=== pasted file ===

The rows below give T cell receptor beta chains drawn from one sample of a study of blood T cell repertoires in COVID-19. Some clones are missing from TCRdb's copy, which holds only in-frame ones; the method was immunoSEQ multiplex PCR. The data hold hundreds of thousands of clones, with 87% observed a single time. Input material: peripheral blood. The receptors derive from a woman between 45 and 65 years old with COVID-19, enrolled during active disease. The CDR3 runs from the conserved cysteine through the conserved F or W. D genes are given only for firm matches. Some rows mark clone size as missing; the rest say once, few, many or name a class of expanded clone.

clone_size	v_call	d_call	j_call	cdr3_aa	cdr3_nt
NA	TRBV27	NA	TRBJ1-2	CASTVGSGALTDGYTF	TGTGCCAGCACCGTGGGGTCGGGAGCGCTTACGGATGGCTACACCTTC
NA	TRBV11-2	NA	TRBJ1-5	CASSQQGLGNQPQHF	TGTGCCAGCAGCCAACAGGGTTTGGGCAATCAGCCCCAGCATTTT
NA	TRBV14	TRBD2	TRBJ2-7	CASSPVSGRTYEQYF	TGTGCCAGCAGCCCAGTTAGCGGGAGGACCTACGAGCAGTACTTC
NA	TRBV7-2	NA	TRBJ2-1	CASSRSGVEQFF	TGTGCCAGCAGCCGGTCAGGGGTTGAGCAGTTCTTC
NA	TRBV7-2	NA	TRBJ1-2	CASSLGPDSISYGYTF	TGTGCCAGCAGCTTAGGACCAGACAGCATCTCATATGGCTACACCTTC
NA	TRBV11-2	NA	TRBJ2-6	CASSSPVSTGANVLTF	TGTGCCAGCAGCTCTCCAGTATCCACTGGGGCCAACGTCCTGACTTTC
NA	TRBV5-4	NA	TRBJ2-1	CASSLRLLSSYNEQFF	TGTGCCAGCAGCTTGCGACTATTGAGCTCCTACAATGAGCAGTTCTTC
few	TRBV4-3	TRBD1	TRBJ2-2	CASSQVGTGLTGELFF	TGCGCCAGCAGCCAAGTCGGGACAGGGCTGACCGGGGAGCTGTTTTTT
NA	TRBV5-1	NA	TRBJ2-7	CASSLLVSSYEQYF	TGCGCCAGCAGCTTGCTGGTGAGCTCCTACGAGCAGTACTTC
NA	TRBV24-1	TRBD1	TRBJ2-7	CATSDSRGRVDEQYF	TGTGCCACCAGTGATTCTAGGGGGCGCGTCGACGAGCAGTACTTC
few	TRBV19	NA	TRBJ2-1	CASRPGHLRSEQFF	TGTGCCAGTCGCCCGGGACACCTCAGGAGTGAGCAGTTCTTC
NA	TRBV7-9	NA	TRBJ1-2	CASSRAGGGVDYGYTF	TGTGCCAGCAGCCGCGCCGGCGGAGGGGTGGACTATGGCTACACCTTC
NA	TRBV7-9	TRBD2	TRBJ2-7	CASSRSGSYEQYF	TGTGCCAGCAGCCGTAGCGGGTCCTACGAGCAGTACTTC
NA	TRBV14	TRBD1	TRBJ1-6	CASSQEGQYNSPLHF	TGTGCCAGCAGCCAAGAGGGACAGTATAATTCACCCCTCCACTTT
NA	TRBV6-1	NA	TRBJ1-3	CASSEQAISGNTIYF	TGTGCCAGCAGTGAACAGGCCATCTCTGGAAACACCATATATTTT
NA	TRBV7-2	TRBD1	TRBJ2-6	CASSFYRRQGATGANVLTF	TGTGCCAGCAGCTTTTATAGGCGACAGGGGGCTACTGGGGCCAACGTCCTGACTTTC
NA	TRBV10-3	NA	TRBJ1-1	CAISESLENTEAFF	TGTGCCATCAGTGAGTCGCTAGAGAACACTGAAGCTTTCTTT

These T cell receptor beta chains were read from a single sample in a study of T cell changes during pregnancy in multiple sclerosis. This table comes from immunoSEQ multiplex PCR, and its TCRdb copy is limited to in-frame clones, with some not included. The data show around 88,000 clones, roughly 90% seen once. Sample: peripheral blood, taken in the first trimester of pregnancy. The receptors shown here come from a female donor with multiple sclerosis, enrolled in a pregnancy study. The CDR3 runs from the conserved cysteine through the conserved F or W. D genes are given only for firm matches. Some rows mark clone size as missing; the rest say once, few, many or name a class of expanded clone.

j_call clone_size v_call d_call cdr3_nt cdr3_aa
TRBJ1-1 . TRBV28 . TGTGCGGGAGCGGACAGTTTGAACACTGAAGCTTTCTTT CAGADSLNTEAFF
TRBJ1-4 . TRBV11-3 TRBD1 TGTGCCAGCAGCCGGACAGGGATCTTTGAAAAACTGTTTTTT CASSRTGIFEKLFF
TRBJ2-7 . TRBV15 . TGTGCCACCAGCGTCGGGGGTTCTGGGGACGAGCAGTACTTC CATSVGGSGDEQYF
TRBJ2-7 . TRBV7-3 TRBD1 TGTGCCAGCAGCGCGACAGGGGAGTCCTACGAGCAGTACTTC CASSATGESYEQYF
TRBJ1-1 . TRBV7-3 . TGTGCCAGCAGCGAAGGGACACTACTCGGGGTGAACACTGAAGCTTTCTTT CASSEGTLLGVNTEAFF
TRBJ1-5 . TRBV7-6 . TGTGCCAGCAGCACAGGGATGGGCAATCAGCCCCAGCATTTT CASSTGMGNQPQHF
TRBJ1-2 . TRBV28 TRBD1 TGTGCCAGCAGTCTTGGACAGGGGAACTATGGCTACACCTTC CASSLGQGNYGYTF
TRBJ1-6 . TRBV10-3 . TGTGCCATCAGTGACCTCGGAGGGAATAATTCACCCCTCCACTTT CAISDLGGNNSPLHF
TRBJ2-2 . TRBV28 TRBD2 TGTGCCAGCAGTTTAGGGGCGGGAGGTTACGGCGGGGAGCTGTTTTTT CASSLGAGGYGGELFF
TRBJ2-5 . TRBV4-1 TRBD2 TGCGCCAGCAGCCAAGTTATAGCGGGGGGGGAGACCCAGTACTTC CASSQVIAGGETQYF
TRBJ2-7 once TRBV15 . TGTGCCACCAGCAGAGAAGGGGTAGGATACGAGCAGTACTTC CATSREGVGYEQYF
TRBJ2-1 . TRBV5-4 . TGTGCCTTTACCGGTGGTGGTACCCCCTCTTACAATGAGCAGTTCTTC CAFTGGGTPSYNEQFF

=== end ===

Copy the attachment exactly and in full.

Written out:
The rows below give T cell receptor beta chains drawn from one sample of a study of blood T cell repertoires in COVID-19. Some clones are missing from TCRdb's copy, which holds only in-frame ones; the method was immunoSEQ multiplex PCR. The data hold hundreds of thousands of clones, with 87% observed a single time. Input material: peripheral blood. The receptors derive from a woman between 45 and 65 years old with COVID-19, enrolled during active disease. The CDR3 runs from the conserved cysteine through the conserved F or W. D genes are given only for firm matches. Some rows mark clone size as missing; the rest say once, few, many or name a class of expanded clone.

clone_size	v_call	d_call	j_call	cdr3_aa	cdr3_nt
NA	TRBV27	NA	TRBJ1-2	CASTVGSGALTDGYTF	TGTGCCAGCACCGTGGGGTCGGGAGCGCTTACGGATGGCTACACCTTC
NA	TRBV11-2	NA	TRBJ1-5	CASSQQGLGNQPQHF	TGTGCCAGCAGCCAACAGGGTTTGGGCAATCAGCCCCAGCATTTT
NA	TRBV14	TRBD2	TRBJ2-7	CASSPVSGRTYEQYF	TGTGCCAGCAGCCCAGTTAGCGGGAGGACCTACGAGCAGTACTTC
NA	TRBV7-2	NA	TRBJ2-1	CASSRSGVEQFF	TGTGCCAGCAGCCGGTCAGGGGTTGAGCAGTTCTTC
NA	TRBV7-2	NA	TRBJ1-2	CASSLGPDSISYGYTF	TGTGCCAGCAGCTTAGGACCAGACAGCATCTCATATGGCTACACCTTC
NA	TRBV11-2	NA	TRBJ2-6	CASSSPVSTGANVLTF	TGTGCCAGCAGCTCTCCAGTATCCACTGGGGCCAACGTCCTGACTTTC
NA	TRBV5-4	NA	TRBJ2-1	CASSLRLLSSYNEQFF	TGTGCCAGCAGCTTGCGACTATTGAGCTCCTACAATGAGCAGTTCTTC
few	TRBV4-3	TRBD1	TRBJ2-2	CASSQVGTGLTGELFF	TGCGCCAGCAGCCAAGTCGGGACAGGGCTGACCGGGGAGCTGTTTTTT
NA	TRBV5-1	NA	TRBJ2-7	CASSLLVSSYEQYF	TGCGCCAGCAGCTTGCTGGTGAGCTCCTACGAGCAGTACTTC
NA	TRBV24-1	TRBD1	TRBJ2-7	CATSDSRGRVDEQYF	TGTGCCACCAGTGATTCTAGGGGGCGCGTCGACGAGCAGTACTTC
few	TRBV19	NA	TRBJ2-1	CASRPGHLRSEQFF	TGTGCCAGTCGCCCGGGACACCTCAGGAGTGAGCAGTTCTTC
NA	TRBV7-9	NA	TRBJ1-2	CASSRAGGGVDYGYTF	TGTGCCAGCAGCCGCGCCGGCGGAGGGGTGGACTATGGCTACACCTTC
NA	TRBV7-9	TRBD2	TRBJ2-7	CASSRSGSYEQYF	TGTGCCAGCAGCCGTAGCGGGTCCTACGAGCAGTACTTC
NA	TRBV14	TRBD1	TRBJ1-6	CASSQEGQYNSPLHF	TGTGCCAGCAGCCAAGAGGGACAGTATAATTCACCCCTCCACTTT
NA	TRBV6-1	NA	TRBJ1-3	CASSEQAISGNTIYF	TGTGCCAGCAGTGAACAGGCCATCTCTGGAAACACCATATATTTT
NA	TRBV7-2	TRBD1	TRBJ2-6	CASSFYRRQGATGANVLTF	TGTGCCAGCAGCTTTTATAGGCGACAGGGGGCTACTGGGGCCAACGTCCTGACTTTC
NA	TRBV10-3	NA	TRBJ1-1	CAISESLENTEAFF	TGTGCCATCAGTGAGTCGCTAGAGAACACTGAAGCTTTCTTT

These T cell receptor beta chains were read from a single sample in a study of T cell changes during pregnancy in multiple sclerosis. This table comes from immunoSEQ multiplex PCR, and its TCRdb copy is limited to in-frame clones, with some not included. The data show around 88,000 clones, roughly 90% seen once. Sample: peripheral blood, taken in the first trimester of pregnancy. The receptors shown here come from a female donor with multiple sclerosis, enrolled in a pregnancy study. The CDR3 runs from the conserved cysteine through the conserved F or W. D genes are given only for firm matches. Some rows mark clone size as missing; the rest say once, few, many or name a class of expanded clone.

j_call clone_size v_call d_call cdr3_nt cdr3_aa
TRBJ1-1 . TRBV28 . TGTGCGGGAGCGGACAGTTTGAACACTGAAGCTTTCTTT CAGADSLNTEAFF
TRBJ1-4 . TRBV11-3 TRBD1 TGTGCCAGCAGCCGGACAGGGATCTTTGAAAAACTGTTTTTT CASSRTGIFEKLFF
TRBJ2-7 . TRBV15 . TGTGCCACCAGCGTCGGGGGTTCTGGGGACGAGCAGTACTTC CATSVGGSGDEQYF
TRBJ2-7 . TRBV7-3 TRBD1 TGTGCCAGCAGCGCGACAGGGGAGTCCTACGAGCAGTACTTC CASSATGESYEQYF
TRBJ1-1 . TRBV7-3 . TGTGCCAGCAGCGAAGGGACACTACTCGGGGTGAACACTGAAGCTTTCTTT CASSEGTLLGVNTEAFF
TRBJ1-5 . TRBV7-6 . TGTGCCAGCAGCACAGGGATGGGCAATCAGCCCCAGCATTTT CASSTGMGNQPQHF
TRBJ1-2 . TRBV28 TRBD1 TGTGCCAGCAGTCTTGGACAGGGGAACTATGGCTACACCTTC CASSLGQGNYGYTF
TRBJ1-6 . TRBV10-3 . TGTGCCATCAGTGACCTCGGAGGGAATAATTCACCCCTCCACTTT CAISDLGGNNSPLHF
TRBJ2-2 . TRBV28 TRBD2 TGTGCCAGCAGTTTAGGGGCGGGAGGTTACGGCGGGGAGCTGTTTTTT CASSLGAGGYGGELFF
TRBJ2-5 . TRBV4-1 TRBD2 TGCGCCAGCAGCCAAGTTATAGCGGGGGGGGAGACCCAGTACTTC CASSQVIAGGETQYF
TRBJ2-7 once TRBV15 . TGTGCCACCAGCAGAGAAGGGGTAGGATACGAGCAGTACTTC CATSREGVGYEQYF
TRBJ2-1 . TRBV5-4 . TGTGCCTTTACCGGTGGTGGTACCCCCTCTTACAATGAGCAGTTCTTC CAFTGGGTPSYNEQFF